Medical DisclaimerInformation listed, referenced or linked to on this website is for general educational purposes only and does not provide professional medical or legal advice.

Royal Queen Seeds does not condone, advocate or promote licit or illicit drug use. Royal Queen Seeds Cannot be held responsible for material from references on our pages or on pages to which we provide links, which condone, advocate or promote licit or illicit drug use or illegal activities. Please consult your Doctor/Health care Practitioner before using any products/methods listed, referenced or linked to on this website.

External Resources:
  1. The endocannabinoid system of the skin in health and disease: novel perspectives and therapeutic opportunities https://www.ncbi.nlm.nih.gov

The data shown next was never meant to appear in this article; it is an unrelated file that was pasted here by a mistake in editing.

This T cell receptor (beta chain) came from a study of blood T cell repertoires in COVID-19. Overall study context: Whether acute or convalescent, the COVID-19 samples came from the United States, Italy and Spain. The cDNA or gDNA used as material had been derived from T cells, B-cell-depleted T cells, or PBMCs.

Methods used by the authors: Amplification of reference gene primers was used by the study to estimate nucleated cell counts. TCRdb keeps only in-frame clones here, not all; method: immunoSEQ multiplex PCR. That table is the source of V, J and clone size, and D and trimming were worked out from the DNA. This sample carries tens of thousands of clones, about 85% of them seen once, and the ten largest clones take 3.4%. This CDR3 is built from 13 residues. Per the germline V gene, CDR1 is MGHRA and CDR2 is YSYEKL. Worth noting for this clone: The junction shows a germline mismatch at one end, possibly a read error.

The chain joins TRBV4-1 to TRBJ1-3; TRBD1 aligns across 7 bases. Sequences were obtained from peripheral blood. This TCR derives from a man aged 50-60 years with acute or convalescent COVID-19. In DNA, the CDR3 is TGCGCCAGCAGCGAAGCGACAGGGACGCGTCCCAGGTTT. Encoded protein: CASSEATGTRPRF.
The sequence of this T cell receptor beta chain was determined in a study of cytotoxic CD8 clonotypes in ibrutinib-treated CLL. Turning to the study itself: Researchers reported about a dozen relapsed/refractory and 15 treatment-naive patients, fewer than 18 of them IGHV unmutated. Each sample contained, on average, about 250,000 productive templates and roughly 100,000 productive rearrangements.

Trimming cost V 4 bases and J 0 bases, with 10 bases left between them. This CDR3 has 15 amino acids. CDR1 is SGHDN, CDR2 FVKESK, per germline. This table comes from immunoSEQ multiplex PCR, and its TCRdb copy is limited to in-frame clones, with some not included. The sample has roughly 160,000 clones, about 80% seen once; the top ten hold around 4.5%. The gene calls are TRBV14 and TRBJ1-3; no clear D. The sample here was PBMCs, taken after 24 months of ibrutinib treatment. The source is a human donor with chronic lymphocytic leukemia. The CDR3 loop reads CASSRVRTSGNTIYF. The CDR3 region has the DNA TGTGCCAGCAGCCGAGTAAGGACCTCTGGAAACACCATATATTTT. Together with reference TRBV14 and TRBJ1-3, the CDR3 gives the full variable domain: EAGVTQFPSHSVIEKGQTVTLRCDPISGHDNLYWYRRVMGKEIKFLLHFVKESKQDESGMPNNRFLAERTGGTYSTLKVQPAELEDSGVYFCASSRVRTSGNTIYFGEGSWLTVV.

2. The Anti-Inflammatory Properties of Terpenoids from Cannabis https://www.ncbi.nlm.nih.gov
  3. Cannabinoids in the Pathophysiology of Skin Inflammation - PubMed https://pubmed.ncbi.nlm.nih.gov
  4. Getting High on the Endocannabinoid System https://www.ncbi.nlm.nih.gov
  5. Cannabis for Refractory Psoriasis-High Hopes for a Novel Treatment and a Literature Review - PubMed https://pubmed.ncbi.nlm.nih.gov
  6. A therapeutic effect of cbd-enriched ointment in inflammatory skin diseases and cutaneous scars - PubMed https://pubmed.ncbi.nlm.nih.gov
  7. Cannabinoids inhibit human keratinocyte proliferation through a non-CB1/CB2 mechanism and have a potential therapeutic value in the treatment of psoriasis - PubMed https://pubmed.ncbi.nlm.nih.gov
  8. Cannabinoids: Possible agents for treatment of psoriasis via suppression of angiogenesis and inflammation - ScienceDirect https://www.sciencedirect.com
Disclaimer:
This content is for educational purposes only. The information provided is derived from research gathered from external sources.